WASHINGTON (Reuters) - Treasury Secretary Timothy Geithner was meeting on Friday with top U.S. banking regulators who would have authority over a fast-developing government plan to support the financial system.
The Treasury said Geithner would meet with Federal Reserve Chairman Ben Bernanke, Federal Deposit Insurance Corp Chairman Sheila Bair and Comptroller of the Currency John Dugan “to discuss financial and regulatory reform.”
The Obama administration is working on a comprehensive plan to stabilize the banking sector and revive lending to restore U.S. growth. It is expected to roll out a menu of options tailored to banks’ individual needs, according to a source familiar with administration thinking.
These could include a “bad bank” to soak up distressed assets from bank balance sheets, government guarantees for certain asset portfolios and continued capital injections by the government in exchange for common shares.
The Treasury’s statement did not provide any more detail, nor timing, on Geithner’s meeting with the top regulators.
The Fed has been active in providing asset guarantees and creating lending facilities aimed at restoring liquidity to credit markets, while the FDIC chairman is said to have been pushing to run an entity that would take over bad debts from banks. The comptroller’s office has been a key determiner of which banks receive government capital injections.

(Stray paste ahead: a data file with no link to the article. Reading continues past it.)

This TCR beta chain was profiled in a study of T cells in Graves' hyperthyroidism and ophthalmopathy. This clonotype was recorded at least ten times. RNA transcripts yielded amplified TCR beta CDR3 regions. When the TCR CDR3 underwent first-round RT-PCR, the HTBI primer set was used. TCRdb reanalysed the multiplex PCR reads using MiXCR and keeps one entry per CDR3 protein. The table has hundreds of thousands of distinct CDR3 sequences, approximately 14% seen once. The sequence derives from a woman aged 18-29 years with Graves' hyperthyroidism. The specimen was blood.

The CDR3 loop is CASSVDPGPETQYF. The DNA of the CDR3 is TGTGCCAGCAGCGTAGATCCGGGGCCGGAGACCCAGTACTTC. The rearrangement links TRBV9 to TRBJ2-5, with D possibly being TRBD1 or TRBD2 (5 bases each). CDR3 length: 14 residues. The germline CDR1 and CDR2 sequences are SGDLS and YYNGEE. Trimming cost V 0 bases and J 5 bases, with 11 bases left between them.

The Treasury also said Geithner has been making introductory telephone calls to foreign finance ministers and discussing the global economic situation, fiscal stimulus efforts and unlocking credit markets. These included conversations with his counterparts in Britain, France, Germany, Australia, Singapore, Russia and Japan.
Geithner will meet them in person at the Group of Seven finance ministers and central bank governors’ meeting in Rome on February 13-14, the Treasury said.
In a discussion with UK Chancellor of the Exchequer Alistair Darling, the Treasury said: “They agreed that significant international action is necessary for global growth to regain its footing.”
The Treasury statement made no mention of currencies being among the topics Geithner discussed with foreign finance ministers.
Reporting by David Lawder; Editing by Dan Grebler